Our addictions and mental health problems, such as depression and anxiety, have a way of taking over our lives and our psyches, causing us to feel ashamed of ourselves and to feel undeserving of happiness. We lose our sense of self and purpose. We have a hard time believing in ourselves at all. We can go through the motions of getting help, we can even go so far as to start therapy or to check ourselves into rehab, but if we don’t get to the underlying feelings of self-worth, our recovery won’t be genuine, and it won’t last. Being in recovery doesn’t just mean abstaining from our drug(s) of choice. Just as importantly, recovery means working on the mental and emotional challenges that come with our addictions. Many addicts share the commonality of carrying excessive shame, not being able to forgive themselves, and losing faith in themselves.
We’ve all done things we’ve regretted and been ashamed of. Sometimes the difference between happy people and addicts, and people with mental/emotional problems, is their ability to forgive themselves for their mistakes and wrongdoings. They are able to feel guilt without letting it morph into all-consuming shame- the feeling that you are a horrible person, that you are inadequate, unworthy, or undeserving of love as a result. They are able to let things go and move forward. Addicts and people with mental/emotional health issues, however, cling to their shame and carry it with them for years, sometimes most of their lives. Sometimes their shame causes them to hate themselves so much they become self-destructive, racking up more mistakes and regrets, causing them to accumulate even more shame. They bury their shame under their addictions, unhealthy behaviors and toxic thought patterns.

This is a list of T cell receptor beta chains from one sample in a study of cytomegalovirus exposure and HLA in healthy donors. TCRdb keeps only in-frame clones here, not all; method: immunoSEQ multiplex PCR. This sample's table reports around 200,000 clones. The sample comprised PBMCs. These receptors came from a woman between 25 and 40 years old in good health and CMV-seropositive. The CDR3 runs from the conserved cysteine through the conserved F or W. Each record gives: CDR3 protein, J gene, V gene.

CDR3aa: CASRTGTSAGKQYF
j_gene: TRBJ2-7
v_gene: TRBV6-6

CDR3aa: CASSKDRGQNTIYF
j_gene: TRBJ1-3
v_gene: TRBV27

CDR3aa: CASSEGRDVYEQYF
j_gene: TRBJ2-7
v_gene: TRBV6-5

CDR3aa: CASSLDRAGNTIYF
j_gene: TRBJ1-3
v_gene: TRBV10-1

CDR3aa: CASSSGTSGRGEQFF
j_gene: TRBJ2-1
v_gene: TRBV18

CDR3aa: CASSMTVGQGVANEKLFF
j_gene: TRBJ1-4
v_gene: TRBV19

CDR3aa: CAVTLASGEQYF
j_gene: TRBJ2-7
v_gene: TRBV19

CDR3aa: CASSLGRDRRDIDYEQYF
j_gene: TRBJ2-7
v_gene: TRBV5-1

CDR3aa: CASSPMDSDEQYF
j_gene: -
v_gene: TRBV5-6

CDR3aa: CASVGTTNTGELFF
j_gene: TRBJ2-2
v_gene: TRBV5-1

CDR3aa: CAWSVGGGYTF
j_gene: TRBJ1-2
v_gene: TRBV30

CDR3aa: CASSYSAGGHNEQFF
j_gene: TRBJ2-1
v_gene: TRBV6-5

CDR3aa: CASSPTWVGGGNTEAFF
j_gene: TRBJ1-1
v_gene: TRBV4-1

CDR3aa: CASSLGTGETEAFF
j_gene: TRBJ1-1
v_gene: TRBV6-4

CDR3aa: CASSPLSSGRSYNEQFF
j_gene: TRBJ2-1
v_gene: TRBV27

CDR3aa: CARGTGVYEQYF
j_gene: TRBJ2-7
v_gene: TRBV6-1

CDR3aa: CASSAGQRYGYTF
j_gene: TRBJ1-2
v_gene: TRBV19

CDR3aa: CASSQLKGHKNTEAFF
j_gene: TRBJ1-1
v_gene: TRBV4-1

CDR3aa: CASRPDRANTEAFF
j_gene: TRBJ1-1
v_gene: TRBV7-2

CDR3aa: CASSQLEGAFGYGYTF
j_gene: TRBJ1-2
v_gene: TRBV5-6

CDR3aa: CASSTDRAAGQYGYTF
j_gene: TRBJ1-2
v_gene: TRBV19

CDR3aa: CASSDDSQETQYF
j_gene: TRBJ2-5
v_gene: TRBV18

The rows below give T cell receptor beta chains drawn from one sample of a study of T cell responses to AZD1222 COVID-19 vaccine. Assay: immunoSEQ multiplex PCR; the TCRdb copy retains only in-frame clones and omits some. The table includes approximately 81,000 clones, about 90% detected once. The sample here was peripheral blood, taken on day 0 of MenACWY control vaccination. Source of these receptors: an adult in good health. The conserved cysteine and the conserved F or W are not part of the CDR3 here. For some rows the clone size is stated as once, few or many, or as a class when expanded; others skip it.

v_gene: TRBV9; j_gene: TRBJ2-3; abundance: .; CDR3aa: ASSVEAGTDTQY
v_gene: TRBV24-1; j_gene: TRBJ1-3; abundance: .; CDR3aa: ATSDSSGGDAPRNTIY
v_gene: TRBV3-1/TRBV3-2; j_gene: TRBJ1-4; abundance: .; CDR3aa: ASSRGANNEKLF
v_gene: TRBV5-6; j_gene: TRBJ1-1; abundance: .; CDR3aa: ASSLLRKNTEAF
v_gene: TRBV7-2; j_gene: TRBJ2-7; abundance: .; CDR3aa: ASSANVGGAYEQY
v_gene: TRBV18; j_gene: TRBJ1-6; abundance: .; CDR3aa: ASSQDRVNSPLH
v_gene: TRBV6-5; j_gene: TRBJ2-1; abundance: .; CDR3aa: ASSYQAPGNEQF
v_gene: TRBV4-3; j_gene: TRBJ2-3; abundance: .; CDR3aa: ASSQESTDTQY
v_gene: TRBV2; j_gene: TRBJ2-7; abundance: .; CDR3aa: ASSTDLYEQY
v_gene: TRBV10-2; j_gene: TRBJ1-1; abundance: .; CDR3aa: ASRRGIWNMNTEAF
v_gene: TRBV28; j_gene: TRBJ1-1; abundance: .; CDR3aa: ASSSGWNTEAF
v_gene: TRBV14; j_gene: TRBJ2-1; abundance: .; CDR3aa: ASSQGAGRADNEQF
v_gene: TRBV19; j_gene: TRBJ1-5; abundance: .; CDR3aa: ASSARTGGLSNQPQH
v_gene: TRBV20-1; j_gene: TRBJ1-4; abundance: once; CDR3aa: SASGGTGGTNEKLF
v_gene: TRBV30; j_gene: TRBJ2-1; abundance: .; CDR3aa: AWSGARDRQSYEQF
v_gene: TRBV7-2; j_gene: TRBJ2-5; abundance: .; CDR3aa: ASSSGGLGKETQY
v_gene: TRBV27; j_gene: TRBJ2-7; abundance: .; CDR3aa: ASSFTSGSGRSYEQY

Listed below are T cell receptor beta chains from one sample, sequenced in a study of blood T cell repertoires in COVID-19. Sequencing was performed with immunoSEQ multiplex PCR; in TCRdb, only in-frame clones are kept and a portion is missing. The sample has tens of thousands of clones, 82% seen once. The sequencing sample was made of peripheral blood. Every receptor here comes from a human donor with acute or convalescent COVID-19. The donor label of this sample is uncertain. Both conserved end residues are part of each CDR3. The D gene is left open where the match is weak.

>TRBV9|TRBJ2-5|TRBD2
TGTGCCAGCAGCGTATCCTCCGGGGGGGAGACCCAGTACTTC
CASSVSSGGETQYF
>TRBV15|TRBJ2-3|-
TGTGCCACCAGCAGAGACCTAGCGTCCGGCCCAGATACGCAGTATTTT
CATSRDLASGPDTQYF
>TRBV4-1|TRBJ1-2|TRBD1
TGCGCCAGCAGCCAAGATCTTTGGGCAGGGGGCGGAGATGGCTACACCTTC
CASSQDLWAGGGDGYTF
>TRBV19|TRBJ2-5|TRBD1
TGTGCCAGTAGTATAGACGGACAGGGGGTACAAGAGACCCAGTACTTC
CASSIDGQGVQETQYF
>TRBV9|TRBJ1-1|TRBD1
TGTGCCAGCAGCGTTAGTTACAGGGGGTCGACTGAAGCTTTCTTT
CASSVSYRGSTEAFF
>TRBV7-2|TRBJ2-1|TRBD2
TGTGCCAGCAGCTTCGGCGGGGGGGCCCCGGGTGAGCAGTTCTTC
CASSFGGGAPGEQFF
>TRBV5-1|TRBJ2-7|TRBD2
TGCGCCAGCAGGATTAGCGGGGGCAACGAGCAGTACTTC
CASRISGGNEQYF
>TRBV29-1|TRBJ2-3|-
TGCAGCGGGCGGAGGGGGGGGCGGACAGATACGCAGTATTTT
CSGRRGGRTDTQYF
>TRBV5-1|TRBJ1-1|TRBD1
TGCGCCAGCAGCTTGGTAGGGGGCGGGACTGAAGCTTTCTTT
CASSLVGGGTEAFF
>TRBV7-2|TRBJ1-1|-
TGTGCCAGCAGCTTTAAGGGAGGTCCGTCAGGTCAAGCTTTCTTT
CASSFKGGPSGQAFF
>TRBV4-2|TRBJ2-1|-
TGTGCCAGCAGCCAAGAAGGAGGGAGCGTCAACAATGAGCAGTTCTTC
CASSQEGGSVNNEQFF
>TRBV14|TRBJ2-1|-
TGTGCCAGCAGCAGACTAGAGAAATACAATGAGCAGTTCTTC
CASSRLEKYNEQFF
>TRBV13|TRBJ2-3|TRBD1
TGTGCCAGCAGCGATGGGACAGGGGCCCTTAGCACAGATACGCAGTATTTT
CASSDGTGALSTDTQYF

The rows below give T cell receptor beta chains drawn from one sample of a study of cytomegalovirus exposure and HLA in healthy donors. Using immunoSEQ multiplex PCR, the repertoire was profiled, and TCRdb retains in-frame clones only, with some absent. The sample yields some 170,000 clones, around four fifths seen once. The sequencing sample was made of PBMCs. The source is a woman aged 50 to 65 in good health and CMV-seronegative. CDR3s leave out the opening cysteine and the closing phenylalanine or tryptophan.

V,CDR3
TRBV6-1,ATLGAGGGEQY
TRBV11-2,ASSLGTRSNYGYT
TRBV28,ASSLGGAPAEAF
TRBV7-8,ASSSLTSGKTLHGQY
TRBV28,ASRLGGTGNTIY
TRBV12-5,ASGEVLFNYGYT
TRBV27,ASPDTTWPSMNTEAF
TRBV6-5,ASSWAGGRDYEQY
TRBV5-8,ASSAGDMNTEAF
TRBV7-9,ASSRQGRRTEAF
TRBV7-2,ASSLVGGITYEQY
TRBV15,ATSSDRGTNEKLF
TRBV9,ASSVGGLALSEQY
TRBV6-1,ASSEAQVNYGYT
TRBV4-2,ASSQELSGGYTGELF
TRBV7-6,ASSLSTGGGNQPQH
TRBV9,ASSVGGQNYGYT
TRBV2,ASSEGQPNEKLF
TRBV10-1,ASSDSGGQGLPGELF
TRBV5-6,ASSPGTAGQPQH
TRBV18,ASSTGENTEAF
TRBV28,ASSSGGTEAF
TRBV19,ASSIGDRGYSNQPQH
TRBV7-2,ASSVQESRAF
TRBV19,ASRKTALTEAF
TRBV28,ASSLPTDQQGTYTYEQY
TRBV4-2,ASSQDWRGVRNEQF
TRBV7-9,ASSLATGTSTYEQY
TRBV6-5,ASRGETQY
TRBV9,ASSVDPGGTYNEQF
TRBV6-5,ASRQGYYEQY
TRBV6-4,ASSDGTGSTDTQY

To recover and to be happy, we have to believe in ourselves. Having self-forgiveness can feel impossible at times. We feel like we don’t deserve to be forgiven. We have to believe in our ability to work through that process, though. We have to be able to start telling ourselves things like, “even though I have regrets, I believe in my ability to change. Even though I’ve made some devastating mistakes, I believe in my ability to get better.” Depending on where you are in your recovery, the words “I forgive myself” might feel too loaded and too unrecognizable, too heavy and too sad. Try simply saying “I believe in myself.” Invoke the feelings of what it would be like to believe in yourself and keep affirming it until you start to feel a genuine renewed sense of hope and confidence in yourself. When we believe in ourselves anything is possible, including full recovery.
The community at Enlightened Solutions offers therapy, mentoring, connection and friendship. We help each other to believe in ourselves. Call (833) 801-LIVE for support.